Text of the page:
“We want the opportunity to be able to build on that and give the girls a chance going forward to represent at senior level. Whether that’s AIL, provincial or get that Ireland jersey on them. Hopefully we get a chance to do that.
“I’m not thinking too far into the future either and you don’t want to put pressure on the girls too. There’s so much unknown for them. You don’t want to give information out and it keeps changing. We’re just playing it by ear and taking it easy.”
A two-time Six Nations champion in 2013 and 2015, Murphy hasn’t featured for Ireland since the conclusion of the 2017 World Cup. While she isn’t part of the current international side’s quest to qualify for this year’s global tournament in New Zealand, the former Peamount United soccer star was set to move to the southern hemisphere nation last summer until circumstances dictated that she was to remain on these shores.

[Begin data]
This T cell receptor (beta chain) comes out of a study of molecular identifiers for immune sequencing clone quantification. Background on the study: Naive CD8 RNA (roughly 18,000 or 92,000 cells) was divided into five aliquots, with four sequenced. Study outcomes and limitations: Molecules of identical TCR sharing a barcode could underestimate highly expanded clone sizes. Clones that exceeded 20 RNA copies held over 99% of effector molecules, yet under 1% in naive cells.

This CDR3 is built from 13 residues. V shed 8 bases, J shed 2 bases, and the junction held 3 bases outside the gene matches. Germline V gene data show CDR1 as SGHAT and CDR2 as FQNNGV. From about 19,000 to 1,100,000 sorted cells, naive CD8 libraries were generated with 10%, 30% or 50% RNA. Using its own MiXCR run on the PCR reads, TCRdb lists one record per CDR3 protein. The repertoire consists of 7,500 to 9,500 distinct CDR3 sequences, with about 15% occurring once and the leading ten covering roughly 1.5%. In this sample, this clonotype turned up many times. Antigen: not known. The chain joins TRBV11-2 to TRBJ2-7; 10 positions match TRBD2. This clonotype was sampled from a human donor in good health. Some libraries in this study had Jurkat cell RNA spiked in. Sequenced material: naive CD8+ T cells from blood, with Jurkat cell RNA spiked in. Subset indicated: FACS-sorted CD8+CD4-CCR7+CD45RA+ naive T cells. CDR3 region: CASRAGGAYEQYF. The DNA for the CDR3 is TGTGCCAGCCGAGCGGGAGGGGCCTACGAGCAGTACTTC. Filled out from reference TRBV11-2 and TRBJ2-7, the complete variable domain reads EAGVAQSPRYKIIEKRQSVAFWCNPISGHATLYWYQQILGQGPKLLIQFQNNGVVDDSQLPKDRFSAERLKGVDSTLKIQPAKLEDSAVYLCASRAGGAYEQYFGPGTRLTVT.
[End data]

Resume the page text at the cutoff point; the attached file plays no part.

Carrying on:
Though she hasn’t given up hope of journeying to the other side of the world, Murphy is ready to make the most of whatever life throws at her.
“It’s definitely something still on the bucket list [going to New Zealand], but that’s completely out of my control now. There’s no point in me thinking about it. If that opens up again, maybe, but wherever I happen to be I’ll make the most out of it. I’m going to be happy wherever I end up.
“If it does open up, I’d love the opportunity to get down there and play. I’m not holding out hope any time soon. I don’t think people will be getting over there this side of September anyway. I’ll focus on the bits that I can do over here,” Murphy added.